Cancelling My DRIP

As mentioned in my Outlook for November 2014 post, I have been contemplating cancelling my DRIP. There are advantages and disadvantages to owning a DRIP program and I have discussed the details in the post To DRIP or Not To DRIP. But I have come to the conclusion that the benefits do not outweigh the drawbacks anymore, hence the move.

Cancelling My DRIP

For the last couple of years, I have owned a DRIP plan for investing in Bank of Nova Scotia (BNS). While the benefits existed when I started the DRIP program, the biggest pull for me was the discount rate. BNS was offering a 2% discount for the dividend reinvestment, which was cancelled in March 2014. Considering that I still have plenty of room in my tax sheltered accounts to take advantage of and avoid paying the tax man, I have decided to move my BNS shares over to my discount broker and take a tax shelter. All the rest of my holdings are already in tax-sheltered accounts and once the BNS DRIP is moved, I will not be paying a single penny in withholding dividend taxes (or capital gains taxes).

Bank of Nova Scotia (BNS) is still a great long term investment and is currently 15% undervalued to fair price. Read my stock analysis here.

If you are unfamiliar with DRIPs, the website DRIP Primer is one of the best resources available.

19 thoughts on “Cancelling My DRIP

    • Its the only DRIP I owned and now I am terminating it. The processing times are also very annoying. Everything takes days and weeks to occur. It was a good learning experience and a good way to build up a position and DCA, but its time to close that and move on.

      Best wishes

  1. Sorry they stopped that sweet discount, R2R. Your move makes a lot of sense! I really want to own BNS at some point too. I’m excited to see where you’ll throw that money now 🙂 I’m about to stop the DRIP on most of the holdings in my taxable accounts as well. I won’t have as much cash flow to play with as you, but with consistent investments it should work out just fine. Thanks for sharing!


    • Hey Ryan,
      Yeah it was a bummer when they announced that they were getting rid of the discount. BNS is a great long term investment – and its the most international Canadian, from a diversification perspective, its great to own.
      I will be using those funds to buy and re-initiate a position in BNS. I still want to stay invested in the company.


  2. R2R,
    I prefer DRIP on all my investments as I like them on auto pilot, its easier for me and I am not as experienced investor yet as most of the dividend growth investors that I follow. Maybe a few more years I will switch to selective reinvensment.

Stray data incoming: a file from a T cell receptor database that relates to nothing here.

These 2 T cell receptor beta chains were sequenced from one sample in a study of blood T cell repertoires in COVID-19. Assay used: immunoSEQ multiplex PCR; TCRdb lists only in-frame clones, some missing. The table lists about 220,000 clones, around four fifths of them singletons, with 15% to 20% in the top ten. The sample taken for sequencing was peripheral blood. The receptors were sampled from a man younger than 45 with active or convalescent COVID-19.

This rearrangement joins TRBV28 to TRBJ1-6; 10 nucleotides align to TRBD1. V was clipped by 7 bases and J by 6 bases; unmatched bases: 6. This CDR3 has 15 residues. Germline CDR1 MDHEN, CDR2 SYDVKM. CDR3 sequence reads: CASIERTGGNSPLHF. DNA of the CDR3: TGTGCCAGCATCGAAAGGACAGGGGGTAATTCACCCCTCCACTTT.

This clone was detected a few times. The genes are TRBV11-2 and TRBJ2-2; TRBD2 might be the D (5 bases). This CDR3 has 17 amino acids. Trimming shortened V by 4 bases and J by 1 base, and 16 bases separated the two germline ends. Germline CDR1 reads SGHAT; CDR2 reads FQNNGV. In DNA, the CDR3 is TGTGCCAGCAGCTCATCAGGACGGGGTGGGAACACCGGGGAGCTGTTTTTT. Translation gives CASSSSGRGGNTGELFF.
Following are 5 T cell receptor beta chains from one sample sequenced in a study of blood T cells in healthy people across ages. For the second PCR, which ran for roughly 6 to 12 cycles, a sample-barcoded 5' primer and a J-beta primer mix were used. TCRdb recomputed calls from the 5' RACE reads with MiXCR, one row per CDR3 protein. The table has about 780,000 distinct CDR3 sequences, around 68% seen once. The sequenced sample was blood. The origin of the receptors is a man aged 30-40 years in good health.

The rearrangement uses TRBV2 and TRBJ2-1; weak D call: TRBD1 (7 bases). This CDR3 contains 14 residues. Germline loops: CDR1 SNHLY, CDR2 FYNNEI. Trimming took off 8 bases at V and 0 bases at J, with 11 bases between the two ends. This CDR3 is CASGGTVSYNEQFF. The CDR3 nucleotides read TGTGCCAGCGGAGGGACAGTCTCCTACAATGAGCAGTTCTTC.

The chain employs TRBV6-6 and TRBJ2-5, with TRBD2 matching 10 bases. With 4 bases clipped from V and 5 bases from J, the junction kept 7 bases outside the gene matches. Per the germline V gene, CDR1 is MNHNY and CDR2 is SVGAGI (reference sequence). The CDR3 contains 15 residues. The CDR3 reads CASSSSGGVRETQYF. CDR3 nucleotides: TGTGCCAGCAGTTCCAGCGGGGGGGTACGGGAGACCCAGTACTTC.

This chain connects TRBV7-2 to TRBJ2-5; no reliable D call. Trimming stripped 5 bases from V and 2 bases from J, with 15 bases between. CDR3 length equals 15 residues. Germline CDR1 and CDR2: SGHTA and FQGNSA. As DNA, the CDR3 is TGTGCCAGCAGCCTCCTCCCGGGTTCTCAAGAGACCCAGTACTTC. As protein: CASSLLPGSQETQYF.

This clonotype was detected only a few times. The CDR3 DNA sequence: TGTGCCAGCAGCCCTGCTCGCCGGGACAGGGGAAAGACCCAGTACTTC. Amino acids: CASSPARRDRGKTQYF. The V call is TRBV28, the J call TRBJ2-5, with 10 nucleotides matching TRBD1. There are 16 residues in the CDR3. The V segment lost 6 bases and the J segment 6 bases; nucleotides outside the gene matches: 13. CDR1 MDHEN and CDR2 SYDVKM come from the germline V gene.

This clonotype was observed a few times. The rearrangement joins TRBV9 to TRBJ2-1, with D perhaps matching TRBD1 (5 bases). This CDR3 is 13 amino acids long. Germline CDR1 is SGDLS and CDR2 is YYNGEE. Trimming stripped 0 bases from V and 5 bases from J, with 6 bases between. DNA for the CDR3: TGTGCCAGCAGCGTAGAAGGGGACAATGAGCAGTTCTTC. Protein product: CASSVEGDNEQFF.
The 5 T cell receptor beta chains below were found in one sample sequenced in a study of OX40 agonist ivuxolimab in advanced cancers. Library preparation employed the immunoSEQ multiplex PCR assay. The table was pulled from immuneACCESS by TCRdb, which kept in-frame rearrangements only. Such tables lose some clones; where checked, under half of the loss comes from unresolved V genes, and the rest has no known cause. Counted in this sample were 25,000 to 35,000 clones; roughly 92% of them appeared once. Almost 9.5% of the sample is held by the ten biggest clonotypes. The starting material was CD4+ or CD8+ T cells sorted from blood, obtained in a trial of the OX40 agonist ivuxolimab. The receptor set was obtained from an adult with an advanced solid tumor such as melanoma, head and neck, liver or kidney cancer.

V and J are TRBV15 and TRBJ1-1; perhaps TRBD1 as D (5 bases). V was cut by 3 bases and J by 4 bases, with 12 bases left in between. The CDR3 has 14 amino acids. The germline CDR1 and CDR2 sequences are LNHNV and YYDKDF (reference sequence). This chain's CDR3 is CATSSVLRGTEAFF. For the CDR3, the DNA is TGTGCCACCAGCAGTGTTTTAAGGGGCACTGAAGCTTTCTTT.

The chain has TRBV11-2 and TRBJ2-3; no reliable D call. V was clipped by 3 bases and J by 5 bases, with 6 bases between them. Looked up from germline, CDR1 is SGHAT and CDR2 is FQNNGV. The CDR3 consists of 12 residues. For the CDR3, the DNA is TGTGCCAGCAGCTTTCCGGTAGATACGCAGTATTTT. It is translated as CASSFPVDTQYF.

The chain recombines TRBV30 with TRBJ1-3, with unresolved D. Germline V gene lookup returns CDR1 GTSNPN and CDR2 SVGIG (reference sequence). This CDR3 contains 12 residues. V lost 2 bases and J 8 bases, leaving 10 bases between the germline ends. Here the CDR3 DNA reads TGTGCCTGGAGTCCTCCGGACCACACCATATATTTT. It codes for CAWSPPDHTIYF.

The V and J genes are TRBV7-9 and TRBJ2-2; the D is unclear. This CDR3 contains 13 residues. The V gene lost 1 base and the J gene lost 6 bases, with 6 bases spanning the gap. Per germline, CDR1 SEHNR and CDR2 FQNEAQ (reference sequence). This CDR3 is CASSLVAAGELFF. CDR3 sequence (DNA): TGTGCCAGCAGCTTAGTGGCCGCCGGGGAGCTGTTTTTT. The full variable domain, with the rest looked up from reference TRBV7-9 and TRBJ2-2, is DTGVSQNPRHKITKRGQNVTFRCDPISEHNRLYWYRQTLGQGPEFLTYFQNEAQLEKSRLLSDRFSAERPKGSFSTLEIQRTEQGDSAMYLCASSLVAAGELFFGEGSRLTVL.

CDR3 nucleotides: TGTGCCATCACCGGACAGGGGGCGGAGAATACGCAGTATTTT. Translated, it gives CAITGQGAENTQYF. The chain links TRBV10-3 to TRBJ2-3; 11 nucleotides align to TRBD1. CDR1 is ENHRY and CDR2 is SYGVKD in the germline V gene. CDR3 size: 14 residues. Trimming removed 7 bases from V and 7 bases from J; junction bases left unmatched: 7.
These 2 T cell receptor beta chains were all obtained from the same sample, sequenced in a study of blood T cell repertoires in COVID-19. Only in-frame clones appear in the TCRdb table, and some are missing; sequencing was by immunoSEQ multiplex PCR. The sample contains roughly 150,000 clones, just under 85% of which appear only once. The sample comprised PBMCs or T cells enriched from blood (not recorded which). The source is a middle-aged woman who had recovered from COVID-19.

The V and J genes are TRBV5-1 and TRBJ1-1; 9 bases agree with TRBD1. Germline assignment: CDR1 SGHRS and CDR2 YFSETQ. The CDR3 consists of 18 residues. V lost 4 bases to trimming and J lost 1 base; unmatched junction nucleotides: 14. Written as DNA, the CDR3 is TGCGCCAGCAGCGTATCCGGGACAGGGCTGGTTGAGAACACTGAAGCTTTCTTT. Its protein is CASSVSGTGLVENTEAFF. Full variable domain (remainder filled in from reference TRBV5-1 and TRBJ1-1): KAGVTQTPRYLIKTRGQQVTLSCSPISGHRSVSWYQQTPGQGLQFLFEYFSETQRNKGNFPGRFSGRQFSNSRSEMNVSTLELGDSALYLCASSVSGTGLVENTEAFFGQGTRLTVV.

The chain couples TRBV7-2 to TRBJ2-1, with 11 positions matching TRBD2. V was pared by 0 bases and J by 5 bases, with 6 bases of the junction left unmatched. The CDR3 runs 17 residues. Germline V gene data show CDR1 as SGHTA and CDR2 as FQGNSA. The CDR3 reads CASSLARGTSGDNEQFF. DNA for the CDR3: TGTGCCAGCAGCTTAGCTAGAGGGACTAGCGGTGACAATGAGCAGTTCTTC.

• It is a good way to start off. And definitely takes out a lot of emotions from the decision process…which s great for most investors – even experienced ones. I was just tired of the long wait times in processing and lack of tax shelter.

      Best wishes

  3. Don’t you have to pay taxes when transferring from regular account to a tax sheltered account? Basically you have to treat it as if you have sold the stock.

    I’m DRIPing shares in both regular and tax sheltered accounts.

    • I do, Tawcan. I figured I’d rather take the hit now instead of years later when the tax hit will be bigger and worse. I have decided to move the funds over to a TFSA account instead – where it’ll grow tax free.

      Best wishes

  4. I believe it was a good move. I only use the DRIP in my Scottrade account and never used a company’s DRIP, so I cannot judge the benefits over drawbacks. Other than that I do not use reinvestment program on any stock. I like to accumulate dividends and then buy a stock I want which may not necessarily be the same stock which generated the dividend.

    Also isn’t reinvested dividend somewhat tax deductible by lowering your cost basis?

    • Thanks for stopping by, Martin. Letting the cash accumulate and reinvest in other stocks is what Ive been doing with my other investments. I will be doing that with my BNS DRIP as well starting now.
      The Canadian tax system looks at dividends from Canadian companies more favorably. But the alternative that I choose is to move it to a TFSA account (something akin to IRA in the US, I believe), where I will not be paying anything in taxes. So, its a toss up between slightly lower taxes (DRIP) vs. No taxes whatsoever (TFSA).


  5. I understand, but I like to hold some investments in taxable account in case I will be able to retire early. IRA won’t allow me to withdraw early (well, contributions only can be withdrawn early), so I like to have a taxable account to abridge the gap.

    • Oh ok. I guess the TFSA is not exactly like IRA then. The TFSA is like any savings account (stands for Tax Free Savings Account), and we can withdraw funds from the account anytime we need. The only rule that applies is that the contribution is limited to $5500 per year. If we withdraw any funds, we have to wait until the following year to increase the contribution room by that amount (+5500 for the new year).

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